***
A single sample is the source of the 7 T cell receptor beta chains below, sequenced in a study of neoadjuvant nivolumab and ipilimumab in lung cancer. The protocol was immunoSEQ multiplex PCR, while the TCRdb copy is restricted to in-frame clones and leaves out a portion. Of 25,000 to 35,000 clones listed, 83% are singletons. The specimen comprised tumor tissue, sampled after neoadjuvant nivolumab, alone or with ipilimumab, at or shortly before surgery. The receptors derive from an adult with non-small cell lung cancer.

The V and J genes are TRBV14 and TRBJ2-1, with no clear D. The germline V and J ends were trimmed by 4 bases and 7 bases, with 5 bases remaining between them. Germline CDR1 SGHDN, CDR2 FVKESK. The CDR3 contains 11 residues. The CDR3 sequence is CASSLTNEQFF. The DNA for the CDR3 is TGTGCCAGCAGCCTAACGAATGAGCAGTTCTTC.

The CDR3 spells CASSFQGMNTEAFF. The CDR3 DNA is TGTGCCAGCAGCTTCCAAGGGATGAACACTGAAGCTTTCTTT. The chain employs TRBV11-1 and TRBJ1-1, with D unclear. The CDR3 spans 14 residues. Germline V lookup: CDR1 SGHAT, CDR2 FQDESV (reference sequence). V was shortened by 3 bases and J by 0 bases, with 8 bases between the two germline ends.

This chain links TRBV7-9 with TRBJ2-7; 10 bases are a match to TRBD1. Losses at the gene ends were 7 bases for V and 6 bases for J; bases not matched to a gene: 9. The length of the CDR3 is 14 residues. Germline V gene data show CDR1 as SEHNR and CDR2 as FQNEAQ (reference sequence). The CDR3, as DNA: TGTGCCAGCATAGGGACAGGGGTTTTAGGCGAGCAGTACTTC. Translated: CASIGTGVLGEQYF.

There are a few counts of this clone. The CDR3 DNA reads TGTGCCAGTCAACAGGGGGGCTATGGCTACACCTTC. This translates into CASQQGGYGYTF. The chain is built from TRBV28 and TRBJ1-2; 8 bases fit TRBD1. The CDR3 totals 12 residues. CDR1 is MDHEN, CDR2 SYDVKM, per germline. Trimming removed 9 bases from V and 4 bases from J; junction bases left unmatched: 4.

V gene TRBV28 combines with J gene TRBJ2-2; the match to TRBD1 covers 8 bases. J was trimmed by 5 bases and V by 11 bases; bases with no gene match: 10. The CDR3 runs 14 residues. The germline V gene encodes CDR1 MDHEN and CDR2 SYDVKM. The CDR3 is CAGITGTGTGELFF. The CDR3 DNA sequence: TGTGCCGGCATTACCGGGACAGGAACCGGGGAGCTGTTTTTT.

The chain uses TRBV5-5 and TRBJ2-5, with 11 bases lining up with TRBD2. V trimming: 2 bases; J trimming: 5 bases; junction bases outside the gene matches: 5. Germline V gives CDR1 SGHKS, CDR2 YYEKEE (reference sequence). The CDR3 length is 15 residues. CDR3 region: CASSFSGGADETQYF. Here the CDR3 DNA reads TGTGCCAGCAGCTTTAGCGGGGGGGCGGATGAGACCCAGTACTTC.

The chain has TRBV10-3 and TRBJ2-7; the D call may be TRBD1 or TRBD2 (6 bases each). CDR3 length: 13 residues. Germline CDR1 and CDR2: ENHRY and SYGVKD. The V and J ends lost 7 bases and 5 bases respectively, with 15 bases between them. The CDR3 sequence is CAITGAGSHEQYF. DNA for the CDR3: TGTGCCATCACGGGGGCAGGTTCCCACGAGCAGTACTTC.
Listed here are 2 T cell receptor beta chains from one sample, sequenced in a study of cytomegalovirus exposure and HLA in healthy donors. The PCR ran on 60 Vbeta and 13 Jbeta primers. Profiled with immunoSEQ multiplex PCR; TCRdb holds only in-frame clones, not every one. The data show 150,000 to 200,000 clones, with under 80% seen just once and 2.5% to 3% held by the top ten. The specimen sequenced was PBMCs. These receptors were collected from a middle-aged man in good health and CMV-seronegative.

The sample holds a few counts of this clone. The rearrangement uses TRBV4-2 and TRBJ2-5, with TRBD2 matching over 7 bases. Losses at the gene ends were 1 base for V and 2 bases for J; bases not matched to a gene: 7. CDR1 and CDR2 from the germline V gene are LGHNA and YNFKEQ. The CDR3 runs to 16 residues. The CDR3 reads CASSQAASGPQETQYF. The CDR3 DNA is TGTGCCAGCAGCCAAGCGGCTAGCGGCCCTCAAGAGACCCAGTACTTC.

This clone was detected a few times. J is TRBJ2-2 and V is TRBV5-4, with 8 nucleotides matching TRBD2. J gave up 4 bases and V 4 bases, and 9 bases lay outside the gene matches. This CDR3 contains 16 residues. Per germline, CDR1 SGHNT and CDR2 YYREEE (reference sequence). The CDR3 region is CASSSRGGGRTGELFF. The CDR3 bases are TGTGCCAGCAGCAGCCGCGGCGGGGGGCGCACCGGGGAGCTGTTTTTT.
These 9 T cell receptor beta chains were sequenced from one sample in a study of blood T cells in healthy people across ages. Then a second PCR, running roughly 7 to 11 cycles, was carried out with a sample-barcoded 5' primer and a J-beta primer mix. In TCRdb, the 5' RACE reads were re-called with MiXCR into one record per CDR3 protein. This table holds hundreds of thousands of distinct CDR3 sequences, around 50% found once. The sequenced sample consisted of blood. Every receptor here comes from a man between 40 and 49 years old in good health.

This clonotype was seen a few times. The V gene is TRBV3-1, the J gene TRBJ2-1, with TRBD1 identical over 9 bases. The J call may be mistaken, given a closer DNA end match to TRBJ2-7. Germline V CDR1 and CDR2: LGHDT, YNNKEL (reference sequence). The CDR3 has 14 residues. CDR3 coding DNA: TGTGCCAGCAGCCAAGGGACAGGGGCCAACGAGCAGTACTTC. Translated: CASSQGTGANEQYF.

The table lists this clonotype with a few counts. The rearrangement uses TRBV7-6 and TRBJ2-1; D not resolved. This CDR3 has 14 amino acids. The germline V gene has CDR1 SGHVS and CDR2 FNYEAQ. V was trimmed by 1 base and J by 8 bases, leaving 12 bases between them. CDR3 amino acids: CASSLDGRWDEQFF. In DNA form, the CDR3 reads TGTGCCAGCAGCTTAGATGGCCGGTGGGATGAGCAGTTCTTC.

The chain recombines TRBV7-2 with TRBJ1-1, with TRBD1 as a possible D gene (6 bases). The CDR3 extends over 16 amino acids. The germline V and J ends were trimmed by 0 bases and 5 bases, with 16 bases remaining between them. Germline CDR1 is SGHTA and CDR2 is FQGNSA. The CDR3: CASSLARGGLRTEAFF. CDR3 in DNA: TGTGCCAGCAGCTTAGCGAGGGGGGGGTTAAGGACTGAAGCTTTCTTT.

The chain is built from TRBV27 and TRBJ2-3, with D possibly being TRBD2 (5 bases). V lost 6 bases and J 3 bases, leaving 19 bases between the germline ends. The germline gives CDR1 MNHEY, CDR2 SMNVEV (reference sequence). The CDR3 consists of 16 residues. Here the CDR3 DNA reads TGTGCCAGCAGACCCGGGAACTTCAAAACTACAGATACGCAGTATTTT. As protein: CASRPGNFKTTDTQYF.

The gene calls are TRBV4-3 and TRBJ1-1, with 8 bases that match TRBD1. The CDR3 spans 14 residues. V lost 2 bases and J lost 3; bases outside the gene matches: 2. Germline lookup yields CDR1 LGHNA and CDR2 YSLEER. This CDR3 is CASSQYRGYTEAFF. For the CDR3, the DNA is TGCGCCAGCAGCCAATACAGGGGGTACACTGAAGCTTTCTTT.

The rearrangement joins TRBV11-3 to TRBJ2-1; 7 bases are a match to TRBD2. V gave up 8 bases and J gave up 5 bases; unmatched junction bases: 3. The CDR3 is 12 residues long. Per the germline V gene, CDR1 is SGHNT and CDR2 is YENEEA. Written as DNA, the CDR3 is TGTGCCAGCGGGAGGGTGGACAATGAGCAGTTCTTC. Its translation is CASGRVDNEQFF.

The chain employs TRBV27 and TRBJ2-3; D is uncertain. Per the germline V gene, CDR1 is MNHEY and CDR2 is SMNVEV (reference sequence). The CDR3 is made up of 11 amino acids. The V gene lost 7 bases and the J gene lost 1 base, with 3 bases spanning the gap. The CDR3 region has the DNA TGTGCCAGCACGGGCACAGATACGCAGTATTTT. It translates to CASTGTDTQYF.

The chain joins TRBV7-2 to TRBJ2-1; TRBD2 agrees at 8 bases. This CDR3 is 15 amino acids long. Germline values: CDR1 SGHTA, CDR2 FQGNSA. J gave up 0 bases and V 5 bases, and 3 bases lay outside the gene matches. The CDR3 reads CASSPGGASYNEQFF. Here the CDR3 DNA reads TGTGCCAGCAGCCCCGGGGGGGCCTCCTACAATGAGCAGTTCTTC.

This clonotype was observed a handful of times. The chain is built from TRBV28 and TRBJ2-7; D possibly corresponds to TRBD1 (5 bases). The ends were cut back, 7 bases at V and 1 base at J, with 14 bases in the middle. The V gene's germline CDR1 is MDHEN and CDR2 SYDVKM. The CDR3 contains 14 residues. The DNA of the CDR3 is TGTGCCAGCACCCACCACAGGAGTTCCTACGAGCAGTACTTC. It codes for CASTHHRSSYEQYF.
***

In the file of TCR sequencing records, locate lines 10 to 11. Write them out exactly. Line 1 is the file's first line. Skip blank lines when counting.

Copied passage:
The sample holds a few counts of this clone. The rearrangement uses TRBV4-2 and TRBJ2-5, with TRBD2 matching over 7 bases. Losses at the gene ends were 1 base for V and 2 bases for J; bases not matched to a gene: 7. CDR1 and CDR2 from the germline V gene are LGHNA and YNFKEQ. The CDR3 runs to 16 residues. The CDR3 reads CASSQAASGPQETQYF. The CDR3 DNA is TGTGCCAGCAGCCAAGCGGCTAGCGGCCCTCAAGAGACCCAGTACTTC.

This clone was detected a few times. J is TRBJ2-2 and V is TRBV5-4, with 8 nucleotides matching TRBD2. J gave up 4 bases and V 4 bases, and 9 bases lay outside the gene matches. This CDR3 contains 16 residues. Per germline, CDR1 SGHNT and CDR2 YYREEE (reference sequence). The CDR3 region is CASSSRGGGRTGELFF. The CDR3 bases are TGTGCCAGCAGCAGCCGCGGCGGGGGGCGCACCGGGGAGCTGTTTTTT.